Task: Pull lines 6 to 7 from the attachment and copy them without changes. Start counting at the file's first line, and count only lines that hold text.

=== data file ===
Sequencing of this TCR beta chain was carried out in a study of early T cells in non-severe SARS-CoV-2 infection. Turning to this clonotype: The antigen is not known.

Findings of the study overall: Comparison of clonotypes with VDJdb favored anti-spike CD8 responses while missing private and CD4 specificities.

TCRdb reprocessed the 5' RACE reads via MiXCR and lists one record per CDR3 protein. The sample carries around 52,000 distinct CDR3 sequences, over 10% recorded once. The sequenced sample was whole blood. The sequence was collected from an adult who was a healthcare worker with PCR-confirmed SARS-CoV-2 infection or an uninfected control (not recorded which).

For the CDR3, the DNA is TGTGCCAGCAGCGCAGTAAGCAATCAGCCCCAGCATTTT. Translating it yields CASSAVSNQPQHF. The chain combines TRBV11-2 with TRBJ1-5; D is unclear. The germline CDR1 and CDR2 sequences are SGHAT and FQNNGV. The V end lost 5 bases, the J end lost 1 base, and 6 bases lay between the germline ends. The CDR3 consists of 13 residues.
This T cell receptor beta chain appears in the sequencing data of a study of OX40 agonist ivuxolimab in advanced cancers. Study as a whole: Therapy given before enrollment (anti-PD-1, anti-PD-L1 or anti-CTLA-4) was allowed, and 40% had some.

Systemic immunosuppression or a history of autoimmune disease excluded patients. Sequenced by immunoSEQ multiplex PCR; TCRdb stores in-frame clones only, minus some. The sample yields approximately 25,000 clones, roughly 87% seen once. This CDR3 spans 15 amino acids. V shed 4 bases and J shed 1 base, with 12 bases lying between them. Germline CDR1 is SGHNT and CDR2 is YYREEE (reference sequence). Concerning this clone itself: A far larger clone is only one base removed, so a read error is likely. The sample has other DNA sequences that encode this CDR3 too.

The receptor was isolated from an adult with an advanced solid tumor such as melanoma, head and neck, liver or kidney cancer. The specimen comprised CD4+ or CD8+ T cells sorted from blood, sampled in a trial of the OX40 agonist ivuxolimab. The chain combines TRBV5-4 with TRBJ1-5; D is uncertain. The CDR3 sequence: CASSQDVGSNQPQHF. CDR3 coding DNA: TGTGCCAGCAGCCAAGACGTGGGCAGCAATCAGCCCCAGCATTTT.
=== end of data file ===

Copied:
Systemic immunosuppression or a history of autoimmune disease excluded patients. Sequenced by immunoSEQ multiplex PCR; TCRdb stores in-frame clones only, minus some. The sample yields approximately 25,000 clones, roughly 87% seen once. This CDR3 spans 15 amino acids. V shed 4 bases and J shed 1 base, with 12 bases lying between them. Germline CDR1 is SGHNT and CDR2 is YYREEE (reference sequence). Concerning this clone itself: A far larger clone is only one base removed, so a read error is likely. The sample has other DNA sequences that encode this CDR3 too.

The receptor was isolated from an adult with an advanced solid tumor such as melanoma, head and neck, liver or kidney cancer. The specimen comprised CD4+ or CD8+ T cells sorted from blood, sampled in a trial of the OX40 agonist ivuxolimab. The chain combines TRBV5-4 with TRBJ1-5; D is uncertain. The CDR3 sequence: CASSQDVGSNQPQHF. CDR3 coding DNA: TGTGCCAGCAGCCAAGACGTGGGCAGCAATCAGCCCCAGCATTTT.